Note: This following breakdown on O.J. Mayo is a continuation of an on-going series where I use different clips to help breakdown Milwaukee’s newest additions. To get a better idea on how this series will be done, take a glance at the following piece that’s dedicated to Gary Neal. Without further ado, let’s sit down and take a look at the newest player that will take the reigns as Milwaukee’s latest starting shooting guard.
Offensive Pick and Roll
In the early stages of Dallas’s matchup against the Pacers, Mayo took the reigns of the team’s solid offense for at least one possession. While Mayo spends the majority of his offensive possessions spotting up around the perimeter or working around a simple screen, the following play showcases a different side of Dallas’s offensive arsenal with Brandon Wright (#34) and Vince Carter (#25) moving their way to the perimeter to set individual screens for the 6’4 guard. After moving around those two set screens, Mayo positions up from the right side as he nails the semi-open three point shot.
While the jury is still out on how Larry Drew will implement Larry Sanders, Ersan Ilyasova, John Henson, etc into the pick and roll system, perhaps he could use the following play as a point of reference as he prepares for the upcoming season.
Sticking with the topic of how Larry Drew can implement the pick and roll offense in Milwaukee, let’s take a look at Mayo working around a Dirk Nowitzki screen as he drives to the paint. While Mayo isn’t the most physically gifted guards in the league, he’s still quick enough (unlike Gary Neal) to work around screens and penetrate to the rim. As we progress through this piece, you’ll be able to see that Mayo does have the ability to penetrate and kick it out to an open perimeter teammate which is a skill that could be very useful when he’s sharing the court with Ersan Ilyasova.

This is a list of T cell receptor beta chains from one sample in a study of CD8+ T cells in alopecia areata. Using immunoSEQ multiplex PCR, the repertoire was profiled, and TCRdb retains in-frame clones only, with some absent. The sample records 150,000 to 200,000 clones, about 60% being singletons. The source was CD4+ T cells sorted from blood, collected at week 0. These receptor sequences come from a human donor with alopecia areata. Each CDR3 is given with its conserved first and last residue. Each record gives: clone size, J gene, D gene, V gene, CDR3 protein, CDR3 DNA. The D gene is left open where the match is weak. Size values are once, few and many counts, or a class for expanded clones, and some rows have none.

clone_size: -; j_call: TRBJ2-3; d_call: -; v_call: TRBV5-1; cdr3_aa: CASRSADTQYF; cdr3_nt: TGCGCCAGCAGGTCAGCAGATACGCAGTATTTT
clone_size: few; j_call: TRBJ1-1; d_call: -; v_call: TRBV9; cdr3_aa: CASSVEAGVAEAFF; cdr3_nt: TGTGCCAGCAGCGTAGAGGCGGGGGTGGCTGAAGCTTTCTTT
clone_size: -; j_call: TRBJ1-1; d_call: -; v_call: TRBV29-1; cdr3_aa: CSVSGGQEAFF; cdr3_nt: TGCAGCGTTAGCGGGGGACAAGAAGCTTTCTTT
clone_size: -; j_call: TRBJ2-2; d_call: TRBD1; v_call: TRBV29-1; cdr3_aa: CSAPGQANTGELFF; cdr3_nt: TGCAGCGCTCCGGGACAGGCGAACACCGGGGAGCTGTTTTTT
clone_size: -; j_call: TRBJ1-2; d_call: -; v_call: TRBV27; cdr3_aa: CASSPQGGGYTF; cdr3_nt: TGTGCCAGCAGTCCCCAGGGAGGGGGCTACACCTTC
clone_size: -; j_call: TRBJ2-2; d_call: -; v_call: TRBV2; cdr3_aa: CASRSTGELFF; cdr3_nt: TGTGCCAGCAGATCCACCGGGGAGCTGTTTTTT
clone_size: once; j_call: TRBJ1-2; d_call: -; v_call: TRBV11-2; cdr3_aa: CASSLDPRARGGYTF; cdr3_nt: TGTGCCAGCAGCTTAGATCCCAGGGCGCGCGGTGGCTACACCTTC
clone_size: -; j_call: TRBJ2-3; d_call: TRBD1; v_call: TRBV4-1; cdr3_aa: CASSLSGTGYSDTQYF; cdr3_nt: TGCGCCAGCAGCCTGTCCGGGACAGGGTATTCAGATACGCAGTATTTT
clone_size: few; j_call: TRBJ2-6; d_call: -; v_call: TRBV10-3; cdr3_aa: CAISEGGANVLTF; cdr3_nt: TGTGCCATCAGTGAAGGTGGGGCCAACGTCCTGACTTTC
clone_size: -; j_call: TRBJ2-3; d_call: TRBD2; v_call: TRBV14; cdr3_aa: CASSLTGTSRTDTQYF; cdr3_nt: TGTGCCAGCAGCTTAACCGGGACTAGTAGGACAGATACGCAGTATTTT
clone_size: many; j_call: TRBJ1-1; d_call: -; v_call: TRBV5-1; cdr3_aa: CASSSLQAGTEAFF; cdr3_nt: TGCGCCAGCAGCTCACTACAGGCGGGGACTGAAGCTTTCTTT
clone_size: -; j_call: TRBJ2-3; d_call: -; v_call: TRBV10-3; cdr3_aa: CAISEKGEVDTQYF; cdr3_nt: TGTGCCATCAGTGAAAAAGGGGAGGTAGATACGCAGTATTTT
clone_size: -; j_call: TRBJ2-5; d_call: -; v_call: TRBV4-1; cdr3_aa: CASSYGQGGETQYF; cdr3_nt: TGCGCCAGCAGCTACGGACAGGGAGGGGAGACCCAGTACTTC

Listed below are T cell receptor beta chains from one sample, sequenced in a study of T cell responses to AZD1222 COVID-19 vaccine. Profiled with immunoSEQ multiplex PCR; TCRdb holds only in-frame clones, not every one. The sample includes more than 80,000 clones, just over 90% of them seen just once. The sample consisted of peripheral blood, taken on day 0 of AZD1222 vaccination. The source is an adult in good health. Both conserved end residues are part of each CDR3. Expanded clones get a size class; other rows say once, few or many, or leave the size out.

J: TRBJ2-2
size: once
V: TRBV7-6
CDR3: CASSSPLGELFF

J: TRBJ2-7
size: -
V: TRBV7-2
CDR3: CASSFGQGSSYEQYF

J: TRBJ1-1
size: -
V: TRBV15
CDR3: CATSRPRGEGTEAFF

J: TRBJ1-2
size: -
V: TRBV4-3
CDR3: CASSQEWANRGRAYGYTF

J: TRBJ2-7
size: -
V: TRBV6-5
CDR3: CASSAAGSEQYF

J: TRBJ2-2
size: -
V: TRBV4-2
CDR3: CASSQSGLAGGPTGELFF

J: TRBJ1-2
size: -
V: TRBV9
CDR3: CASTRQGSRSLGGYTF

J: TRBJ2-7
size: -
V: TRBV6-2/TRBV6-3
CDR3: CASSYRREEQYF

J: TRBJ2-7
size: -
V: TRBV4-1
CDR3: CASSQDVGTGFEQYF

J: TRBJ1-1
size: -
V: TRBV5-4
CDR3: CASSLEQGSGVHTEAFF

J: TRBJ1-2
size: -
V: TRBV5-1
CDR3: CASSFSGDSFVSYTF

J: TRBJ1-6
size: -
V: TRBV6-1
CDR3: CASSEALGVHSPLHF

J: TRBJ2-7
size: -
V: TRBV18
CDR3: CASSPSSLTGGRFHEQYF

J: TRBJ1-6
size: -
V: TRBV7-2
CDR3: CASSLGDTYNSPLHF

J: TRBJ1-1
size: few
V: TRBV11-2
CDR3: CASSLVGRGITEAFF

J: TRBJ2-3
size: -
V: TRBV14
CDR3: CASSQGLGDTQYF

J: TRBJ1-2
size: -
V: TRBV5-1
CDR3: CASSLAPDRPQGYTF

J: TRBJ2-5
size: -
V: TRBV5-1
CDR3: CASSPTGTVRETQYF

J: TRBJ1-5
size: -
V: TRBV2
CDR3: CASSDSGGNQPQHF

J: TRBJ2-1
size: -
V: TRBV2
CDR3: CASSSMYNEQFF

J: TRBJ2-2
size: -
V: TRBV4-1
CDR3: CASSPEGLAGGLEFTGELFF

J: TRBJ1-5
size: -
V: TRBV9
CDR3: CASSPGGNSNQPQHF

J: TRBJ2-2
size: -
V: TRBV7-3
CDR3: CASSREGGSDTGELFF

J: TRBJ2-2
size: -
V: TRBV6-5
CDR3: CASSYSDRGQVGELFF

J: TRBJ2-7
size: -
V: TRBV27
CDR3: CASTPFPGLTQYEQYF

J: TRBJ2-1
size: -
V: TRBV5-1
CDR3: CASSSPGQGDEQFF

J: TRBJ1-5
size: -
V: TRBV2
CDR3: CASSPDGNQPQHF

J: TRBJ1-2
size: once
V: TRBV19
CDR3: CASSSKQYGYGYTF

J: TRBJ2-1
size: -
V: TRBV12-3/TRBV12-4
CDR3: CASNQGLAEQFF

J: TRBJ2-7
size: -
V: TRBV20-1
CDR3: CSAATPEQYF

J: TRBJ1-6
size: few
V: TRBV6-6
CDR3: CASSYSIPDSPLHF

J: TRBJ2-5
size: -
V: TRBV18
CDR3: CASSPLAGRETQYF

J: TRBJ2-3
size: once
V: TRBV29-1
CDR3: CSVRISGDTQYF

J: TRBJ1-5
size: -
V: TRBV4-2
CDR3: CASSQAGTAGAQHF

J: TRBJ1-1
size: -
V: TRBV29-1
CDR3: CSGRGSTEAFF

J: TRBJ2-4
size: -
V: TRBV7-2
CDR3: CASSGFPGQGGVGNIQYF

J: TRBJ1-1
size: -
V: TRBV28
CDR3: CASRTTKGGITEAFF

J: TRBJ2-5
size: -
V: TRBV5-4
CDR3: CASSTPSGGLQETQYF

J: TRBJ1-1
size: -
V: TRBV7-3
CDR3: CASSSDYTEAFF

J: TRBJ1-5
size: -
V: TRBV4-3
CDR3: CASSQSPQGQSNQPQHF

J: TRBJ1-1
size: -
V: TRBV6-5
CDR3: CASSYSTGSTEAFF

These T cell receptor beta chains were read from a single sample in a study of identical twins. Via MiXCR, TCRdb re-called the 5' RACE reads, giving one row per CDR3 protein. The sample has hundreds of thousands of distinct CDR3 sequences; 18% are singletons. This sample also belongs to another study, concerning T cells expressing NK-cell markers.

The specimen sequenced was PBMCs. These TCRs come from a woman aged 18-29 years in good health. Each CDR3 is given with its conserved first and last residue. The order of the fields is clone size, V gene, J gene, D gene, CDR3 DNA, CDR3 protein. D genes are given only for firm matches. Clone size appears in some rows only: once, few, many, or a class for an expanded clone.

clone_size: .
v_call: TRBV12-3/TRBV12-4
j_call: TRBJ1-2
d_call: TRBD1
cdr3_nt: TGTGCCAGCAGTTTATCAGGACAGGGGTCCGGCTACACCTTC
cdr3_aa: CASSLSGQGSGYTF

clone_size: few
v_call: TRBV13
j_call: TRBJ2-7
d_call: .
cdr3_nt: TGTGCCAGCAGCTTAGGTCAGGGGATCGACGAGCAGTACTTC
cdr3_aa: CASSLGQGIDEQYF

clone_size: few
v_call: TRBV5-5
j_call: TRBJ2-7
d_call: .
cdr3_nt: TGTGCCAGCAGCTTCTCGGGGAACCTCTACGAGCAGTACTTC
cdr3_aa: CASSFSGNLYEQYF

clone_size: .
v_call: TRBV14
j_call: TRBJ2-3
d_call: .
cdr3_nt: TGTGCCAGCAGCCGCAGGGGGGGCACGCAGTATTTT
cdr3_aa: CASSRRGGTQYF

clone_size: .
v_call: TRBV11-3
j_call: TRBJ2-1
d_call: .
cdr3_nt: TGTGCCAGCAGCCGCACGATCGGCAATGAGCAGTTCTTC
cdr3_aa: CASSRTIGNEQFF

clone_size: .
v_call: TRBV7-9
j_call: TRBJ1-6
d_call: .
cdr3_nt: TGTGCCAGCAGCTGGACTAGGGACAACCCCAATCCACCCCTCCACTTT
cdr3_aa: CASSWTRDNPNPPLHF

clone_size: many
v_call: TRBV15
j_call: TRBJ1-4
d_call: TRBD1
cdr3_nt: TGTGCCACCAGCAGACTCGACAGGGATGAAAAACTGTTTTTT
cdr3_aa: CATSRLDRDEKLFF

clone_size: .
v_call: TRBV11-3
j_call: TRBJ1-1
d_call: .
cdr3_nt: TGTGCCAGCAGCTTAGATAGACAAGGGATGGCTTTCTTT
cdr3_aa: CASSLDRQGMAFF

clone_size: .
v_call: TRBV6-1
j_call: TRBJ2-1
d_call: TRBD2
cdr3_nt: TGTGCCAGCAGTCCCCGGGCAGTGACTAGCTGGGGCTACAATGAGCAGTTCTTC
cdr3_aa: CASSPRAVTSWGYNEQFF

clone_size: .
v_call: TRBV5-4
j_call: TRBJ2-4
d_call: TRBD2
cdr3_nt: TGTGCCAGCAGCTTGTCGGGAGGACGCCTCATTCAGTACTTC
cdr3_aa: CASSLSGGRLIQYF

Matching up against fellow ’08 draft pick Eric Gordon, Mayo takes control of the Mavericks offense as he tries to get an advantage over the Pelicans guard. Despite his less than stellar open court speed, O.J. is able to maneuver his way around the 6’3 guard as he moves his way to the paint. With a flock of Pelican (then Hornets) defenders in front of him, our subject laces up a small floater that clanks off the front of the rim. As apparent from the shot chart below, Mayo is more efficient when he’s positioned away from the rim but he still has the ability to score near the rim.
Moving from inside the paint to the right corner, Mayo receives a quick pass from Chris Kaman as he posts up against the 6’6 Greivis Vasquez. Despite a significant height disadvantage, Mayo is still able to clear up some space from Vasquez as he steps back and hits a fadeaway jumper. Like previously stated, Mayo is better situated when he’s stationed from around the perimeter but does have the ability to be a multifaceted option when it’s necessary.
Work as a Distributor
With Milwaukee’s current point guard situation looking incredibly hazy as we enter the upcoming season, the team may look at O.J. Mayo to help out the team’s offense in other ways than from the perimeter. In the following play, Mayo helps lead the Mavericks out on a quick fast break by gliding down the court and moving the ball around with Vince Carter.
There must be some strange imprint inside the brain of O.J. Mayo because he can make these high-pressure and solid passes while completely muffing when he’s trying to make simple passes from around the perimeter